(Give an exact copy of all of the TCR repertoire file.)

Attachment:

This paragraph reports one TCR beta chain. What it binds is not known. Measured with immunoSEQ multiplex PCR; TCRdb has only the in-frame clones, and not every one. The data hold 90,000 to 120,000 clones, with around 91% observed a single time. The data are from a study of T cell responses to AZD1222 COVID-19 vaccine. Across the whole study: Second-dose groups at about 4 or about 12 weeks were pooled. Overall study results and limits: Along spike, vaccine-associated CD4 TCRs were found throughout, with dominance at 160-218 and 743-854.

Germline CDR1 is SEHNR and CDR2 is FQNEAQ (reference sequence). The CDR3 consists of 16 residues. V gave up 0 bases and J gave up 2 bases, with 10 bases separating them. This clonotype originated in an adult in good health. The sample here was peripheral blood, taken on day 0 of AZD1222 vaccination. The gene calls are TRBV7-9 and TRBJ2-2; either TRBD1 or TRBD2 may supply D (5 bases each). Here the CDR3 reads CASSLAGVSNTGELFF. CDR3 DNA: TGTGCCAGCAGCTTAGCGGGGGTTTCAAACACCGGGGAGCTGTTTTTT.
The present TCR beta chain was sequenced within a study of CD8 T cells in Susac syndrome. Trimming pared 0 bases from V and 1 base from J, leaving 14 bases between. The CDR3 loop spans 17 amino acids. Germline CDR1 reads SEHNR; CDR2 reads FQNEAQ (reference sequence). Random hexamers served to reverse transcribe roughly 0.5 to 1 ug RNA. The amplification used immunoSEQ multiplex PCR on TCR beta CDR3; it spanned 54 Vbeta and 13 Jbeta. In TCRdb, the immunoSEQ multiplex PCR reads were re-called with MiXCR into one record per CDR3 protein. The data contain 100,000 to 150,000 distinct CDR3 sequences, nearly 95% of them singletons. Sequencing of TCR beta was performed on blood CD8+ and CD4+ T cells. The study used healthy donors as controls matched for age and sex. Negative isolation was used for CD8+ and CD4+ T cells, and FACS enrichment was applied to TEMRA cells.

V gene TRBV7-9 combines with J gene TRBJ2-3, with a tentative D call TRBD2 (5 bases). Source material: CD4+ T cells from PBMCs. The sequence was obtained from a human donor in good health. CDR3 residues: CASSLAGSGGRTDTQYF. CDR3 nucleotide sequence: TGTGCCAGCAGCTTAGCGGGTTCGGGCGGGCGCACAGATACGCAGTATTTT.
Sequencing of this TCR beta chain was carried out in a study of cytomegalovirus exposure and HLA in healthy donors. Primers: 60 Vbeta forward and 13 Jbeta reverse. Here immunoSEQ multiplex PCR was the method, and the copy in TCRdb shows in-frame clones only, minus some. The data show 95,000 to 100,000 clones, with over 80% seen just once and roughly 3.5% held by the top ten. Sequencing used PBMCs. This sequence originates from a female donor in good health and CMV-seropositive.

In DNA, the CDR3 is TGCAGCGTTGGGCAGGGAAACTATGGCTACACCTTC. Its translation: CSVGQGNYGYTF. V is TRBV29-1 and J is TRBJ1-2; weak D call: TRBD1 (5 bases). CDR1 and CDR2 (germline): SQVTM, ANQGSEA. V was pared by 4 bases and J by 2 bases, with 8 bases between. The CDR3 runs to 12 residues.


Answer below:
This paragraph reports one TCR beta chain. What it binds is not known. Measured with immunoSEQ multiplex PCR; TCRdb has only the in-frame clones, and not every one. The data hold 90,000 to 120,000 clones, with around 91% observed a single time. The data are from a study of T cell responses to AZD1222 COVID-19 vaccine. Across the whole study: Second-dose groups at about 4 or about 12 weeks were pooled. Overall study results and limits: Along spike, vaccine-associated CD4 TCRs were found throughout, with dominance at 160-218 and 743-854.

Germline CDR1 is SEHNR and CDR2 is FQNEAQ (reference sequence). The CDR3 consists of 16 residues. V gave up 0 bases and J gave up 2 bases, with 10 bases separating them. This clonotype originated in an adult in good health. The sample here was peripheral blood, taken on day 0 of AZD1222 vaccination. The gene calls are TRBV7-9 and TRBJ2-2; either TRBD1 or TRBD2 may supply D (5 bases each). Here the CDR3 reads CASSLAGVSNTGELFF. CDR3 DNA: TGTGCCAGCAGCTTAGCGGGGGTTTCAAACACCGGGGAGCTGTTTTTT.
The present TCR beta chain was sequenced within a study of CD8 T cells in Susac syndrome. Trimming pared 0 bases from V and 1 base from J, leaving 14 bases between. The CDR3 loop spans 17 amino acids. Germline CDR1 reads SEHNR; CDR2 reads FQNEAQ (reference sequence). Random hexamers served to reverse transcribe roughly 0.5 to 1 ug RNA. The amplification used immunoSEQ multiplex PCR on TCR beta CDR3; it spanned 54 Vbeta and 13 Jbeta. In TCRdb, the immunoSEQ multiplex PCR reads were re-called with MiXCR into one record per CDR3 protein. The data contain 100,000 to 150,000 distinct CDR3 sequences, nearly 95% of them singletons. Sequencing of TCR beta was performed on blood CD8+ and CD4+ T cells. The study used healthy donors as controls matched for age and sex. Negative isolation was used for CD8+ and CD4+ T cells, and FACS enrichment was applied to TEMRA cells.

V gene TRBV7-9 combines with J gene TRBJ2-3, with a tentative D call TRBD2 (5 bases). Source material: CD4+ T cells from PBMCs. The sequence was obtained from a human donor in good health. CDR3 residues: CASSLAGSGGRTDTQYF. CDR3 nucleotide sequence: TGTGCCAGCAGCTTAGCGGGTTCGGGCGGGCGCACAGATACGCAGTATTTT.
Sequencing of this TCR beta chain was carried out in a study of cytomegalovirus exposure and HLA in healthy donors. Primers: 60 Vbeta forward and 13 Jbeta reverse. Here immunoSEQ multiplex PCR was the method, and the copy in TCRdb shows in-frame clones only, minus some. The data show 95,000 to 100,000 clones, with over 80% seen just once and roughly 3.5% held by the top ten. Sequencing used PBMCs. This sequence originates from a female donor in good health and CMV-seropositive.

In DNA, the CDR3 is TGCAGCGTTGGGCAGGGAAACTATGGCTACACCTTC. Its translation: CSVGQGNYGYTF. V is TRBV29-1 and J is TRBJ1-2; weak D call: TRBD1 (5 bases). CDR1 and CDR2 (germline): SQVTM, ANQGSEA. V was pared by 4 bases and J by 2 bases, with 8 bases between. The CDR3 runs to 12 residues.